Eating Grass, and other challenges.

Elspeth Dugdale | May 1, 2021

Eating Grass, and other challenges.
Beautiful but not necessarily edible... unless you're a zebra

Despite many trendy blogs & articles about foraging and making nettle soup, humans are not supposed to eat grass as part of a regular diet. So why would anyone actually eat grass?

 

As lockdown lifted, a former WTA student, (now at university), recounted over a Zoom call about uni life, that some of his student colleagues had resorted to eat grass to supplement the donated food handouts of maize and beans.

This took place during the strict lockdown in Uganda, before the harvest came and while students were literally stuck at home for months on end. I asked Ivan if he had made the right decision to stay alone in his university hostel instead of going back to the village with his friends when the university closed. On balance, he concluded that the loneliness and isolation of staying was better than being reduced to eat grass in the village.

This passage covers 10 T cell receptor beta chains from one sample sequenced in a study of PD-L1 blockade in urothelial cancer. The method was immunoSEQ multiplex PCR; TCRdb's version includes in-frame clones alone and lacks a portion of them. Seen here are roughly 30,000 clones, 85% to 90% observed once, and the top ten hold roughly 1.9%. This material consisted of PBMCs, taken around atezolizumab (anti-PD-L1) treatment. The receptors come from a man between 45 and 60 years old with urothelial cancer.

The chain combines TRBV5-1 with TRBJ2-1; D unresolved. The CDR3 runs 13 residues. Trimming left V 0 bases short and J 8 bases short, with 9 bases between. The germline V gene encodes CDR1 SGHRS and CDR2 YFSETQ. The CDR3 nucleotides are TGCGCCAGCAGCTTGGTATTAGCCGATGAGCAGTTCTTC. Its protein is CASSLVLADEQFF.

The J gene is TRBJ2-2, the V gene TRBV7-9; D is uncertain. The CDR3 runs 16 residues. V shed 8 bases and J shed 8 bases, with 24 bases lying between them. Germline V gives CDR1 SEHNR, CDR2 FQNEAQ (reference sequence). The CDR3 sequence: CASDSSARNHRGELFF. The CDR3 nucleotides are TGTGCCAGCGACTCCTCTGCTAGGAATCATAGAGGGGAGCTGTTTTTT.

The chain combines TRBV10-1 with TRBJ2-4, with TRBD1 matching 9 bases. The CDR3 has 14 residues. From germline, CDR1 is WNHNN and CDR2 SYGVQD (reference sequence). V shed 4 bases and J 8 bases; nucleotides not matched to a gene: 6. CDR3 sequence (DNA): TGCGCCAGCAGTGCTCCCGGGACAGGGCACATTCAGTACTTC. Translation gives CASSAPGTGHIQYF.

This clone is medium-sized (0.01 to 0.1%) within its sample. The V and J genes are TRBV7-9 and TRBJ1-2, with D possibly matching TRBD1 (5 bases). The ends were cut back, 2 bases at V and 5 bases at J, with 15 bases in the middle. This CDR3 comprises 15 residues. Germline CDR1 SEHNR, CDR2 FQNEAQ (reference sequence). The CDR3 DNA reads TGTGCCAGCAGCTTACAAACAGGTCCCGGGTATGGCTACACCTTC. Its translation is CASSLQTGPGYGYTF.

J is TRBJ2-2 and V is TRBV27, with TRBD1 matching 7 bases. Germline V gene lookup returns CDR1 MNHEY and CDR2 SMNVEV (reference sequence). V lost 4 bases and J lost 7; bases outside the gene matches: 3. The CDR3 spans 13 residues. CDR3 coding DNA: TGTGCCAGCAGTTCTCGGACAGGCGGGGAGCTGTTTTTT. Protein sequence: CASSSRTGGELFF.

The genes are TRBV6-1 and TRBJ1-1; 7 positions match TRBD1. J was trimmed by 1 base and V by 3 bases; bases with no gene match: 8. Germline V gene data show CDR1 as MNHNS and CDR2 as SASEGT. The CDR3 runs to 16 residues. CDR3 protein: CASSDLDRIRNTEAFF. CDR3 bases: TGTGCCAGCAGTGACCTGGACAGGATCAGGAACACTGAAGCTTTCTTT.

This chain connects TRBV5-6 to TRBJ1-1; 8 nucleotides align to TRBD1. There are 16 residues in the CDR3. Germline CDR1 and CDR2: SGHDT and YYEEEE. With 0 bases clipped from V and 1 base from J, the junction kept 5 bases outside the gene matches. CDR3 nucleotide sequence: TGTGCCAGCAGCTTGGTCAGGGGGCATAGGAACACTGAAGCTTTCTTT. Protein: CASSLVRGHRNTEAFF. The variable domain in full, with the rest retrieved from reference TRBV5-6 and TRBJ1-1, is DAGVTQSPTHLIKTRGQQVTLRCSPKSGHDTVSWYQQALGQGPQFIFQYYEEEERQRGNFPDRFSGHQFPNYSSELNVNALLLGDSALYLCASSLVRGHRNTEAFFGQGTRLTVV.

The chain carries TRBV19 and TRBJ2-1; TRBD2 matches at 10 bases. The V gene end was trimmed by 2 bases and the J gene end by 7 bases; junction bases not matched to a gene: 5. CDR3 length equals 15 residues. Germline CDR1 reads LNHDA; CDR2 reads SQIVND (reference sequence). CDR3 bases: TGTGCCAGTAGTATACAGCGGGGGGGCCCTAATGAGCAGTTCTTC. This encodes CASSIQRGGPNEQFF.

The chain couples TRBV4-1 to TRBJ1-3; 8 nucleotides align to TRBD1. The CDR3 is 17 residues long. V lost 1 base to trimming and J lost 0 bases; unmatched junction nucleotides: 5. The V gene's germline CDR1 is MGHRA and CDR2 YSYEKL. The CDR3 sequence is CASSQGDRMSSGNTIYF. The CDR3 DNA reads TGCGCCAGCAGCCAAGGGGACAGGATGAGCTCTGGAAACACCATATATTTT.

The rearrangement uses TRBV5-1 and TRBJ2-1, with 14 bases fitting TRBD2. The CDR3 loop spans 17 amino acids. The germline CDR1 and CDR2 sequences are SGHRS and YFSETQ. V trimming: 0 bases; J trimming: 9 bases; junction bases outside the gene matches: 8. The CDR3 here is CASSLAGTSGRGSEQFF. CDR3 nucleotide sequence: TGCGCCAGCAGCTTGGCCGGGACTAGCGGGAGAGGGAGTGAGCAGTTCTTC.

After 12 months of total school & university closure for most students, very many were expected to spend the time contributing to family agricultural work, ('digging'), each day, which leaves little or no daylight time for study. In rural areas, very few families have electricity for evening light. For many parents, the long months of little or no income mean there has been little money left for school fees. Furlough schemes and state support simply do not exist. Often a parent is forced to make an agonising choice - to choose to send back only one student in the family, perhaps the exam candidate, perhaps the eldest son, perhaps the ‘bright’ one. As a result, often girls get left behind. And that is another challenge on its own.

Students are genuinely delighted to be able to get back to schools and universities, partly because of the long months of missed education and partly to meet up with friends, but many are simply relieved knowing they will now be sure of three meals a day – none of which will contain grass.

One WTA student, Janan writes:” Being back at school is like a blessing in my life and will ensure a brighter future. I can’t imagine a life with no education.”

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